The book the writer speaks of, “Bringing Nature Home: How Native Plants Sustain Wildlife in our Gardens” (Timber Press, 2007), by Douglas W. Tallamy, is the book that inspired our recent native plantings as well. And I am fired up to start planting more. I noticed lots of native bees buzzing around the dandelions in the early spring. But S is allergic to them, so we have to pull them out. And no, dandelions are not native but all kinds of bees like them.
We are also being sure to leave some uncovered ground to provide nesting area for native bees. Most bees native to North America burrow in the soil or in wood and do not live in hives. So leave some portion of your yard unplanted, to give those sweeties room to roost. If you can't tell, I love bees and bees love me. I'm one of those weirdos who's never been stung. (Now watch me go get stung right now).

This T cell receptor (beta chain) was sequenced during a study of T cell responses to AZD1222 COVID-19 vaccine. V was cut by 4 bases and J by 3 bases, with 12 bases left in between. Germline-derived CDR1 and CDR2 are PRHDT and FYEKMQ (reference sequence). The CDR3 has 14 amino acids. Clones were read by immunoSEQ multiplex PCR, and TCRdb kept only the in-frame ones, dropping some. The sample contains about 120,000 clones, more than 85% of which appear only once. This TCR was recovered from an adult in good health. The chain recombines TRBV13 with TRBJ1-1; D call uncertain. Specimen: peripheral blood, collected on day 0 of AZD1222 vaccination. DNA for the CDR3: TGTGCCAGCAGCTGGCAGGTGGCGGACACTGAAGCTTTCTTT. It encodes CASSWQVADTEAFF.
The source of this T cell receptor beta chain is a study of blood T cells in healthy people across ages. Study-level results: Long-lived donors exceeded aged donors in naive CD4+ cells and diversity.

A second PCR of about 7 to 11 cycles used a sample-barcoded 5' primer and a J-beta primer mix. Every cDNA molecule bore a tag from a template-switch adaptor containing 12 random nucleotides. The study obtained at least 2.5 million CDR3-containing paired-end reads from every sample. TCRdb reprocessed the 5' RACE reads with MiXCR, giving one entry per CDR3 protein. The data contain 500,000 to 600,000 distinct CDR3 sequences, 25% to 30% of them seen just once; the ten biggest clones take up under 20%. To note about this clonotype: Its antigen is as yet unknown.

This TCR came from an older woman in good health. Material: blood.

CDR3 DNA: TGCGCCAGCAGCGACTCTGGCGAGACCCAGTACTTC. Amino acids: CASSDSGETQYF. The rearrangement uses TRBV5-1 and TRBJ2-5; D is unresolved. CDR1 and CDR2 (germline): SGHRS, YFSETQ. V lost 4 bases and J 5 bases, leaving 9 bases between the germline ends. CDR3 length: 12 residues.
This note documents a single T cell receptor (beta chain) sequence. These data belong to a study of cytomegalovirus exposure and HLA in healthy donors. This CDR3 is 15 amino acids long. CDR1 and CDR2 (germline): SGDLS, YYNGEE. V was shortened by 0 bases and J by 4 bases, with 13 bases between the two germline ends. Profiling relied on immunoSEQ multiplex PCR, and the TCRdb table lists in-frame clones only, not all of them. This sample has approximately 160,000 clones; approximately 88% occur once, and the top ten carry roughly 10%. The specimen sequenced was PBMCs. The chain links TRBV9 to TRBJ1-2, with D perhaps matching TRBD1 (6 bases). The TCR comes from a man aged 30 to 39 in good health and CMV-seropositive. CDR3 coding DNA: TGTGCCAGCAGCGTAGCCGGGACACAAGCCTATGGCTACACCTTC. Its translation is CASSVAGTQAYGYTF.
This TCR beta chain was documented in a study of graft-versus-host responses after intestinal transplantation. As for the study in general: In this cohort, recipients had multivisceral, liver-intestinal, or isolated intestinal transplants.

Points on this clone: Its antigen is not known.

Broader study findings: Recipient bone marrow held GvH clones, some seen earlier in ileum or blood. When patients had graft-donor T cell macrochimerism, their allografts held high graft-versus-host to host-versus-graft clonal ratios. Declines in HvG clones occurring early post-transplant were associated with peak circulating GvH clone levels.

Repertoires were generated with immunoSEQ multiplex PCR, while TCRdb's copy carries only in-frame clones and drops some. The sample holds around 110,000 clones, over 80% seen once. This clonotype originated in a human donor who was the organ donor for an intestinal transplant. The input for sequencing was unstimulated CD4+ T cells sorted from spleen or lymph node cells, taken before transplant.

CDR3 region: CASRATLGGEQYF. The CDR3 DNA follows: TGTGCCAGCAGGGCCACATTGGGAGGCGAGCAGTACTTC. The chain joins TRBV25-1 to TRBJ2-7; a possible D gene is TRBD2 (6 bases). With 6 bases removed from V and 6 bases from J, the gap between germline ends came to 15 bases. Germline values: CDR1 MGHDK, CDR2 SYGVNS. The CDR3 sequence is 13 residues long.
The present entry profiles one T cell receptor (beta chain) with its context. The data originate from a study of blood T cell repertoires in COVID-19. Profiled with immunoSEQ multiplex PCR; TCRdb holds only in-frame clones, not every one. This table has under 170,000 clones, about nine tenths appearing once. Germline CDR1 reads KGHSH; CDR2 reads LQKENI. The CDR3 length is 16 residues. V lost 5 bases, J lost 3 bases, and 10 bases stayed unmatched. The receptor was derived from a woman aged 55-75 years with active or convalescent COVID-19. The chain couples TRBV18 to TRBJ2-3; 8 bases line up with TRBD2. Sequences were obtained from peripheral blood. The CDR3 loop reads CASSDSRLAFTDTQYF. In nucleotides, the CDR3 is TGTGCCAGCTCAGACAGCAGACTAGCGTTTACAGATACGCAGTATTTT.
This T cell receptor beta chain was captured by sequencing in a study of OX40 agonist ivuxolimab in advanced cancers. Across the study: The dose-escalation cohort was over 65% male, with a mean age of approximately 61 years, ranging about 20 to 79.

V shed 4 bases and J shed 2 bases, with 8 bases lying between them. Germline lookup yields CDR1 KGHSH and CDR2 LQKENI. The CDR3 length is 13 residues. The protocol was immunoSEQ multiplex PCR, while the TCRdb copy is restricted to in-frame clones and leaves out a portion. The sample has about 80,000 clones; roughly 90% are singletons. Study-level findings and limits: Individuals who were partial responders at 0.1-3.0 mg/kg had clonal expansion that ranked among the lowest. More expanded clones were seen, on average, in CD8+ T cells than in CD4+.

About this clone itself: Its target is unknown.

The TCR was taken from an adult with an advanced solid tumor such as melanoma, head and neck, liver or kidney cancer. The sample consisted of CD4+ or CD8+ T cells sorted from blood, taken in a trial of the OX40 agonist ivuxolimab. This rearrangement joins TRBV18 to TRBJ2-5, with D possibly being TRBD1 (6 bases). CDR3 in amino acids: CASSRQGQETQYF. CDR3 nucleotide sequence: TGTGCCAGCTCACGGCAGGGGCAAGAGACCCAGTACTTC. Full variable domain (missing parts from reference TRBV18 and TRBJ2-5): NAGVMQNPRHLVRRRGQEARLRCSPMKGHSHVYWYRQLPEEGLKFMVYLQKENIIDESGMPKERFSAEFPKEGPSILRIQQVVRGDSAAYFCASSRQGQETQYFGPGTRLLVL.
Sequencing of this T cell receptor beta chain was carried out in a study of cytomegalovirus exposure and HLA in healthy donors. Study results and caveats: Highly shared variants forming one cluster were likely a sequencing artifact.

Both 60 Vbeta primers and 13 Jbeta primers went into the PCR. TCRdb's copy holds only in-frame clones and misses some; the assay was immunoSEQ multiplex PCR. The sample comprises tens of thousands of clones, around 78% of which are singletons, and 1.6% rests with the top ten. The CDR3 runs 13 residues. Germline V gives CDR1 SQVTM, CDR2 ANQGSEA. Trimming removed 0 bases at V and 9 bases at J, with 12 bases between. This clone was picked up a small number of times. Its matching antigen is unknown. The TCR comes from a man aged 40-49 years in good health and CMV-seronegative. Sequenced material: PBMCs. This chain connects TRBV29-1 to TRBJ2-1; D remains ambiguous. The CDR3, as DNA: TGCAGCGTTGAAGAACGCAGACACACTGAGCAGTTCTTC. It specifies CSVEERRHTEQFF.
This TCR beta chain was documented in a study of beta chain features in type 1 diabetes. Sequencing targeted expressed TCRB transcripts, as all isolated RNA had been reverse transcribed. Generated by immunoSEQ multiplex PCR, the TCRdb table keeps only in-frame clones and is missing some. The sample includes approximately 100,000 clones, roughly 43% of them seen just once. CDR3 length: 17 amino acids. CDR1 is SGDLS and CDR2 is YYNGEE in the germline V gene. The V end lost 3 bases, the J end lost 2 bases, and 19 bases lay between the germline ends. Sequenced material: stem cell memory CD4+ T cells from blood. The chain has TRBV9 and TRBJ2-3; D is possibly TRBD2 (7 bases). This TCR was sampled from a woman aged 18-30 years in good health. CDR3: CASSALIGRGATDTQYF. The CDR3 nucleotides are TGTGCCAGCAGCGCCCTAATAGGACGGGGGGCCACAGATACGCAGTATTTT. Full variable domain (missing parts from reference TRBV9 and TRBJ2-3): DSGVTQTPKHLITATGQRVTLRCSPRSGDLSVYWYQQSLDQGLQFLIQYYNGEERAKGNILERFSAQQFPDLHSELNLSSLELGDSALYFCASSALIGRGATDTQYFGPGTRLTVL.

Here's more of why you (yes, you) need to put some native, flowering plants in your garden, if you haven't already:
"My Korean spicebushes (Viburnum carlesii) are also in full bloom, their clusters of pinkish-white flowers filling the air with the heady scent of cinnamon and honey. But it’s striking how few bees are sipping nectar from these Asian shrubs compared with my native redbud and sassafras trees, which are literally vibrating with pollinators.
It bears out the research that Gordon Frankie, an entomologist at the University of California, Berkeley, has begun in gardens around that city, where he and his students have surveyed 1,000 different plants, both native and nonnative.“Only 50 were native plants, but of that 50, 80 percent were attractive to pollinators,” Professor Frankie said. “In contrast, only 10 percent of the 950 nonnatives were attractive to pollinators.”"
Go native, y'all!